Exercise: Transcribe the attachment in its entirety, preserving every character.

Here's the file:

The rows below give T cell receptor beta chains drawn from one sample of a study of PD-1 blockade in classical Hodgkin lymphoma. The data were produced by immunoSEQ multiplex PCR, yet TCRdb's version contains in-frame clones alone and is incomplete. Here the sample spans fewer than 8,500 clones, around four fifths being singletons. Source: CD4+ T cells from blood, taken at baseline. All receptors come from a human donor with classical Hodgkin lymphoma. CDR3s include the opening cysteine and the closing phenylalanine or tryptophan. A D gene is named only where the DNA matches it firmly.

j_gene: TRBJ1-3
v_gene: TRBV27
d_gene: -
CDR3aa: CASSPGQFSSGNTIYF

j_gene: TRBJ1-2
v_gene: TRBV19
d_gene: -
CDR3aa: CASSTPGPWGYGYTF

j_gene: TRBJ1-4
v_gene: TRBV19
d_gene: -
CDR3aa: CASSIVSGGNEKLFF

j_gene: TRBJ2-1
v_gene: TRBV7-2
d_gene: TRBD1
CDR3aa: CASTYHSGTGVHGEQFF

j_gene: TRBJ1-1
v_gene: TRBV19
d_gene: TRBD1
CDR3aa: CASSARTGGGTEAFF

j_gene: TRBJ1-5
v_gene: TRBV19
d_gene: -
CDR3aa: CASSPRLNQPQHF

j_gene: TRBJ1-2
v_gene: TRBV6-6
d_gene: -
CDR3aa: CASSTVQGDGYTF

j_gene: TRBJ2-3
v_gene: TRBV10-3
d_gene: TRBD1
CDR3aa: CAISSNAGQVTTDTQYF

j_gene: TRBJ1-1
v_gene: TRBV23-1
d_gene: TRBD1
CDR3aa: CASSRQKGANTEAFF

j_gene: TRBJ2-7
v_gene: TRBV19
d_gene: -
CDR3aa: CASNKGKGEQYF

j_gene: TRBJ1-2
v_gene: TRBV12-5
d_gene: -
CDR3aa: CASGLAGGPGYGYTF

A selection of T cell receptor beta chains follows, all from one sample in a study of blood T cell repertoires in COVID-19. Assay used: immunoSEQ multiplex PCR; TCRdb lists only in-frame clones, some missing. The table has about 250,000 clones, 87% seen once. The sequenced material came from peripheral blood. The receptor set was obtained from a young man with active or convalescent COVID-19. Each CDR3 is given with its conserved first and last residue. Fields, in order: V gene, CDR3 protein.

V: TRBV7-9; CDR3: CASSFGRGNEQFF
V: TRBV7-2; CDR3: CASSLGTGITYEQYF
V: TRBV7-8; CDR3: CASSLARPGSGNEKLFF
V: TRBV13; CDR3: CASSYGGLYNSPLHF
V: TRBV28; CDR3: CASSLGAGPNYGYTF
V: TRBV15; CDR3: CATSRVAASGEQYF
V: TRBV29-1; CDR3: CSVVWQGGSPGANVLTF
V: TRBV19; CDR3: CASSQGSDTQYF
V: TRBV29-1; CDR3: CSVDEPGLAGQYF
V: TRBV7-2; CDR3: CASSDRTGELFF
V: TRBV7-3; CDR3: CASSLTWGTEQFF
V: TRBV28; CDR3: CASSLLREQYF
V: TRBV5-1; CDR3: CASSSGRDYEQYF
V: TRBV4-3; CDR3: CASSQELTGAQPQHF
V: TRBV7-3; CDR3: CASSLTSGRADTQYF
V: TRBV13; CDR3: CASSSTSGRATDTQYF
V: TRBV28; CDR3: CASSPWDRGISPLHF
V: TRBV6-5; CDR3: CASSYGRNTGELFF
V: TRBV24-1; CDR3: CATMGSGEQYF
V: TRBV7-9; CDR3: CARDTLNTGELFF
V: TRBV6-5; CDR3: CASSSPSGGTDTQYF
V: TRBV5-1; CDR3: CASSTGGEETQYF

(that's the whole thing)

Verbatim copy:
The rows below give T cell receptor beta chains drawn from one sample of a study of PD-1 blockade in classical Hodgkin lymphoma. The data were produced by immunoSEQ multiplex PCR, yet TCRdb's version contains in-frame clones alone and is incomplete. Here the sample spans fewer than 8,500 clones, around four fifths being singletons. Source: CD4+ T cells from blood, taken at baseline. All receptors come from a human donor with classical Hodgkin lymphoma. CDR3s include the opening cysteine and the closing phenylalanine or tryptophan. A D gene is named only where the DNA matches it firmly.

j_gene: TRBJ1-3
v_gene: TRBV27
d_gene: -
CDR3aa: CASSPGQFSSGNTIYF

j_gene: TRBJ1-2
v_gene: TRBV19
d_gene: -
CDR3aa: CASSTPGPWGYGYTF

j_gene: TRBJ1-4
v_gene: TRBV19
d_gene: -
CDR3aa: CASSIVSGGNEKLFF

j_gene: TRBJ2-1
v_gene: TRBV7-2
d_gene: TRBD1
CDR3aa: CASTYHSGTGVHGEQFF

j_gene: TRBJ1-1
v_gene: TRBV19
d_gene: TRBD1
CDR3aa: CASSARTGGGTEAFF

j_gene: TRBJ1-5
v_gene: TRBV19
d_gene: -
CDR3aa: CASSPRLNQPQHF

j_gene: TRBJ1-2
v_gene: TRBV6-6
d_gene: -
CDR3aa: CASSTVQGDGYTF

j_gene: TRBJ2-3
v_gene: TRBV10-3
d_gene: TRBD1
CDR3aa: CAISSNAGQVTTDTQYF

j_gene: TRBJ1-1
v_gene: TRBV23-1
d_gene: TRBD1
CDR3aa: CASSRQKGANTEAFF

j_gene: TRBJ2-7
v_gene: TRBV19
d_gene: -
CDR3aa: CASNKGKGEQYF

j_gene: TRBJ1-2
v_gene: TRBV12-5
d_gene: -
CDR3aa: CASGLAGGPGYGYTF

A selection of T cell receptor beta chains follows, all from one sample in a study of blood T cell repertoires in COVID-19. Assay used: immunoSEQ multiplex PCR; TCRdb lists only in-frame clones, some missing. The table has about 250,000 clones, 87% seen once. The sequenced material came from peripheral blood. The receptor set was obtained from a young man with active or convalescent COVID-19. Each CDR3 is given with its conserved first and last residue. Fields, in order: V gene, CDR3 protein.

V: TRBV7-9; CDR3: CASSFGRGNEQFF
V: TRBV7-2; CDR3: CASSLGTGITYEQYF
V: TRBV7-8; CDR3: CASSLARPGSGNEKLFF
V: TRBV13; CDR3: CASSYGGLYNSPLHF
V: TRBV28; CDR3: CASSLGAGPNYGYTF
V: TRBV15; CDR3: CATSRVAASGEQYF
V: TRBV29-1; CDR3: CSVVWQGGSPGANVLTF
V: TRBV19; CDR3: CASSQGSDTQYF
V: TRBV29-1; CDR3: CSVDEPGLAGQYF
V: TRBV7-2; CDR3: CASSDRTGELFF
V: TRBV7-3; CDR3: CASSLTWGTEQFF
V: TRBV28; CDR3: CASSLLREQYF
V: TRBV5-1; CDR3: CASSSGRDYEQYF
V: TRBV4-3; CDR3: CASSQELTGAQPQHF
V: TRBV7-3; CDR3: CASSLTSGRADTQYF
V: TRBV13; CDR3: CASSSTSGRATDTQYF
V: TRBV28; CDR3: CASSPWDRGISPLHF
V: TRBV6-5; CDR3: CASSYGRNTGELFF
V: TRBV24-1; CDR3: CATMGSGEQYF
V: TRBV7-9; CDR3: CARDTLNTGELFF
V: TRBV6-5; CDR3: CASSSPSGGTDTQYF
V: TRBV5-1; CDR3: CASSTGGEETQYF